Canadians’ stake in stopping Iran
BY DAVID B. HARRIS, OTTAWA CITIZEN NOVEMBER 25, 2013 5:00 PM
Iranians look at newspapers displayed on the ground outside a kiosk in Tehran on November 25, 2013. Most Iranian newspapers hailed the historic deal with major powers over Iran’s disputed nuclear drive, attributing the relatively swift success to Foreign Minister Mohammad Javad Zarif.
Sure, Iran is thousands of miles away, and often portrayed as a headache primarily for the United States and Israel. But if you don’t think Iran’s nuclear program is a menace to Canadians, you probably haven’t been paying attention.
Many intelligence analysts say we are only months or maybe weeks away from an Iranian A-bomb. Along with a nuke, Iran is rushing to develop ballistic missiles to carry atomic warheads regionally, and then across oceans. Parts of Europe are already within range.
The Iranian regime’s fanatical spin on Shia Islam regards worldwide catastrophe as a desirable state that will bring forth the “hidden imam” and the big prize: paradise.
Legendary Middle East scholar Bernard Lewis warned what this means: to the Islamic extremist mentality, mutually assured destruction — the doctrine that deterred nuclear use in the Cold War — “is not a constraint; it is an inducement.”
This could prove deadly for Canada.
All-powerful Iranian “Supreme Guide” Ali Khamenei’s regime has presided over years of threats against the United States, with government-approved cries of “death to America,” the “Great Satan”, and decades of transnational terrorism. One scenario has Khamenei realizing his dreams with two surprise, ship-launched, high-altitude nuclear detonations above the United States. Physicists say these could fry all electronics within view of the airburst, rendering Canada an incidental — but devastated — target. Specialists think such an attack’s electromagnetic consequences could end life as we know it in the United States, with perhaps only 10 per cent of the population surviving the collapsed infrastructure, the starvation and disease, a year later. Canada would be part of this.
In South Asia, the mullahs’ pathological history of hatred for Israel, risks accidental regional atomic war. Israel would have little choice but to assume a dangerous, hair-trigger launch-on-warning nuclear posture, given repeated Iranian threats to wipe out the Jewish state. No wonder accounts have Saudi Arabia, Egypt and others in the market for defensive nukes, drastically increasing the likelihood of premeditated or accidental mega-killing.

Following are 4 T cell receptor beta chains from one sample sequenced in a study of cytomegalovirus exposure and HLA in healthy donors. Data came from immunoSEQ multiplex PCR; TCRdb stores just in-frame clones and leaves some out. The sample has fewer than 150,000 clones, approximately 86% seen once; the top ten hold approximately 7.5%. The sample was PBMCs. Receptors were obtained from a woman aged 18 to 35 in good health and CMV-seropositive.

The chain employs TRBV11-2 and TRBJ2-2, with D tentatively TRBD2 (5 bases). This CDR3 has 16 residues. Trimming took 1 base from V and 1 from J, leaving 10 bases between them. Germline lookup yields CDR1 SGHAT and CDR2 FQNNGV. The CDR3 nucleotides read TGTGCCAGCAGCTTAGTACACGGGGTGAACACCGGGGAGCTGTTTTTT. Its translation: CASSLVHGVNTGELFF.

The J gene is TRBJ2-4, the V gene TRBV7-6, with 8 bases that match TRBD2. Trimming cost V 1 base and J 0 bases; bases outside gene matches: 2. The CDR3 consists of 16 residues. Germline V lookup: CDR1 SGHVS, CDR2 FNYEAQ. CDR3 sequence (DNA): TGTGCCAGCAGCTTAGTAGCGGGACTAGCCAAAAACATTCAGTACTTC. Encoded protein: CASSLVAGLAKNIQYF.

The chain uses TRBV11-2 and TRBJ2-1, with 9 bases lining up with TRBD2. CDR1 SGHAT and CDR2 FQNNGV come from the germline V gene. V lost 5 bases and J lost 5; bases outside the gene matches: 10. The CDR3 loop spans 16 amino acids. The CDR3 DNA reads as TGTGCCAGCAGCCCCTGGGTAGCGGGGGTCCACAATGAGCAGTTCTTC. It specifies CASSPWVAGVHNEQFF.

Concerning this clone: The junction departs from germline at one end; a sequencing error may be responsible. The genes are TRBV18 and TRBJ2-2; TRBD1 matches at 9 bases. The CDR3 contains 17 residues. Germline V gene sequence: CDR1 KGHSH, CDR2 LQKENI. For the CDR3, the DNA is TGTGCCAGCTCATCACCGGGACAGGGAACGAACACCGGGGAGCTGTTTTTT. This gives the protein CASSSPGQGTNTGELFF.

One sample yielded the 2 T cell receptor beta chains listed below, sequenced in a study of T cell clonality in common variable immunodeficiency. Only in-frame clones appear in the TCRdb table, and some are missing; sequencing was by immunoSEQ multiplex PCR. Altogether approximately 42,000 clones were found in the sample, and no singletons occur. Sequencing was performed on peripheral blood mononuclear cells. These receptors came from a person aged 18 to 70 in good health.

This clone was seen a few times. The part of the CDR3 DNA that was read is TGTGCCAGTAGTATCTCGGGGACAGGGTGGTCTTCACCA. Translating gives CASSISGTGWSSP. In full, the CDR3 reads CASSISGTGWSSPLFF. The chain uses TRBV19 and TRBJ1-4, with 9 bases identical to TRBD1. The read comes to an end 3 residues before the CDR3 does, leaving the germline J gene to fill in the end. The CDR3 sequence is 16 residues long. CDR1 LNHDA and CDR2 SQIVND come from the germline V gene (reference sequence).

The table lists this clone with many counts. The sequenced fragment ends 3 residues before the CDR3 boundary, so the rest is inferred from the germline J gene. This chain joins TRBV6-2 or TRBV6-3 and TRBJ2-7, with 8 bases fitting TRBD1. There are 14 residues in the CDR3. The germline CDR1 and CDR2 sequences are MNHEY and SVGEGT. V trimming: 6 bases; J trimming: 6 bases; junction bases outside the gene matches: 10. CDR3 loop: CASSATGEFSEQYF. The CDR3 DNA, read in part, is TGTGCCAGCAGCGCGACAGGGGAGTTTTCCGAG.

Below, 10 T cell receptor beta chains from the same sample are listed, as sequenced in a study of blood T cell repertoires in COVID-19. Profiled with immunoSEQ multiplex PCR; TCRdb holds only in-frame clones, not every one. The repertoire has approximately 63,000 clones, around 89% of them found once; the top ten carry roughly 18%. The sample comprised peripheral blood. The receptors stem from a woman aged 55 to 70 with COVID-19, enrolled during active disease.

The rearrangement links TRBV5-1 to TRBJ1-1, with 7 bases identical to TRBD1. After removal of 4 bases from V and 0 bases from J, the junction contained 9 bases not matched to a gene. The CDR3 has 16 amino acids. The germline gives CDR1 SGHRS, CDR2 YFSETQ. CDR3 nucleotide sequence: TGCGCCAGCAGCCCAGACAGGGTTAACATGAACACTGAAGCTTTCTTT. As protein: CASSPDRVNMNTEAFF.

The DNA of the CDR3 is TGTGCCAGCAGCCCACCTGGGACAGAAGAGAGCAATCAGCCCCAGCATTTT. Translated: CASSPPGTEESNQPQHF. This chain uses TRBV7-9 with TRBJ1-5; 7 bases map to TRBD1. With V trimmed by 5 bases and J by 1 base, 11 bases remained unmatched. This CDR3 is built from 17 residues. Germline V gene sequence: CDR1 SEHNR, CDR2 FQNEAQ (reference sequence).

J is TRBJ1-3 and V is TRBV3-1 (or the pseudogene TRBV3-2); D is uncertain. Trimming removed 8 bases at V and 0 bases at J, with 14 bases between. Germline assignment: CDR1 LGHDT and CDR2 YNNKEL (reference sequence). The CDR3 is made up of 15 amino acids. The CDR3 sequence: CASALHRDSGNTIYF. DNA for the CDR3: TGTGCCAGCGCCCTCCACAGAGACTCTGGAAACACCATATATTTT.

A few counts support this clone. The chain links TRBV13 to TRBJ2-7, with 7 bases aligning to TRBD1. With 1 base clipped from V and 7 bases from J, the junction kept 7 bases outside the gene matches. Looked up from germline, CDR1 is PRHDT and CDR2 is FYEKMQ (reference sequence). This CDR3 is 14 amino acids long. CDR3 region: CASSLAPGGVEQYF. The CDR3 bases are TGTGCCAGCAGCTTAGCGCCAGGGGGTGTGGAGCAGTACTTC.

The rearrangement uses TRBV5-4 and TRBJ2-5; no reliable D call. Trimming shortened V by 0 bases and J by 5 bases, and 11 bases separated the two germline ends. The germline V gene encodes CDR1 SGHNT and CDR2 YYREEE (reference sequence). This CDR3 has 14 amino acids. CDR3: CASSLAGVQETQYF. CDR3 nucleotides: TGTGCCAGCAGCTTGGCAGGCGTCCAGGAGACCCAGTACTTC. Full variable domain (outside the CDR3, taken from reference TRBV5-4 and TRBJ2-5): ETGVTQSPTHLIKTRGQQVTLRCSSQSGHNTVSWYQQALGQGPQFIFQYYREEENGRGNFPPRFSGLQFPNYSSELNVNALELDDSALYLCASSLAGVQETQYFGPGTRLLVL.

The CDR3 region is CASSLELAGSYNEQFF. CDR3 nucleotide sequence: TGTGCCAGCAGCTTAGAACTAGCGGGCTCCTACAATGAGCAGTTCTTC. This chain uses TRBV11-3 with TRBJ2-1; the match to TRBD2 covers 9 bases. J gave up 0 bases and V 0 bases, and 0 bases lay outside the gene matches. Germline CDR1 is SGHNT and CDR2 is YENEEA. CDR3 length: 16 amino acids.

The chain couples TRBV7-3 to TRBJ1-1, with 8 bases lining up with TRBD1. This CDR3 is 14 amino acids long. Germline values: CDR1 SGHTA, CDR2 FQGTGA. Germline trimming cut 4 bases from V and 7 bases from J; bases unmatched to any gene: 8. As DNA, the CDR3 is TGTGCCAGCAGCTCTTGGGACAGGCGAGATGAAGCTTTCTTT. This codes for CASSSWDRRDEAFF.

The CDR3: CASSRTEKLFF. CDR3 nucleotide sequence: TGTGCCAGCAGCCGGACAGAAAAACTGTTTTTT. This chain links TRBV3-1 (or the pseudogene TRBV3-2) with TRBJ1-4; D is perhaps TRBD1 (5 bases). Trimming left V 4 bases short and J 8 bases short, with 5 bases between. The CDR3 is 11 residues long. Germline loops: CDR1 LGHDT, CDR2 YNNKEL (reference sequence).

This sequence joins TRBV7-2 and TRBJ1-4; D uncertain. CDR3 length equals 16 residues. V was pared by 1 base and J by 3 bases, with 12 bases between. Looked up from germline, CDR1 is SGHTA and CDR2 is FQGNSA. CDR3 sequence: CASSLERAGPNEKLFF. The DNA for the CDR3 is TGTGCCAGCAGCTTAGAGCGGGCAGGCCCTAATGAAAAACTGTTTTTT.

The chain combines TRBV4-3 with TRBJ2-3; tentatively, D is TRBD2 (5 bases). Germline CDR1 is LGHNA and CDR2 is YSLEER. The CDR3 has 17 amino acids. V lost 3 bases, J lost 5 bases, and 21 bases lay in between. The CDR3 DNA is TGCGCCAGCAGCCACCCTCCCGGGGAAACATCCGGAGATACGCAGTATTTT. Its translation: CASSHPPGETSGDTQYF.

A regional eruption would confront Canadians with gene-threatening nuclear fallout. Eastern Canada would see little of the Persian Gulf oil shipments it ordinarily receives. International trade would be upended, along with Canadian economics. A worldwide depression would follow.
Meanwhile, with possibly millions of victims in the Middle East and South Asia, epidemics would accompany the horror. Smallpox, for example, whether naturally occurring or spilling from damaged secret labs in the region, could be loosed on the planet. “(A) single case of smallpox anywhere in the world is a global emergency,” Ottawa has declared, yet Canadians haven’t been routinely vaccinated for it in decades. No one pretends sufficient emergency vaccine exists.
And even without missiles, human delivery systems threaten us: Iran’s MOIS intelligence service, its Revolutionary Guards Corps (IRGC), and Tehran’s hideous child, the Hezbollah terrorist group — these all teem with fanatics available for nuclear suicide missions. Canada is already believed to be thoroughly penetrated by the IRGC, Hezbollah and associated operatives. How much more aggressive would these groups’ directing minds be, under protection of an atomic umbrella?
Despite all this, President Barack Obama’s weekend, interim deal-at-any-price, allows Tehran to continue enriching uranium and keep the centrifuges it needs for this. With increasing resistance to the White House’s giveaway nuke approach, and desperate Saudis reportedly co-operating militarily with Israel, we should make our move. Canada must press for a redoubling of sanctions on the mullahs. And a cold assessment must be made about whether to strike Iranian nuclear targets, before they proliferate and be hardened any further.
Canadian security and lives — by their thousands — could depend on heading off Iran’s gathering nuclear storm.
A lawyer with thirty years’ experience in intelligence affairs, David B. Harris is director of the International Intelligence Program, INSIGNIS Strategic Research Inc.
© Copyright (c) The Ottawa Citizen
David B. Harris, The Ottawa Citizen, “Canadians’ stake in stopping Iran,”ottawacitizen.com, 25 November 2013, http://www.ottawacitizen.com/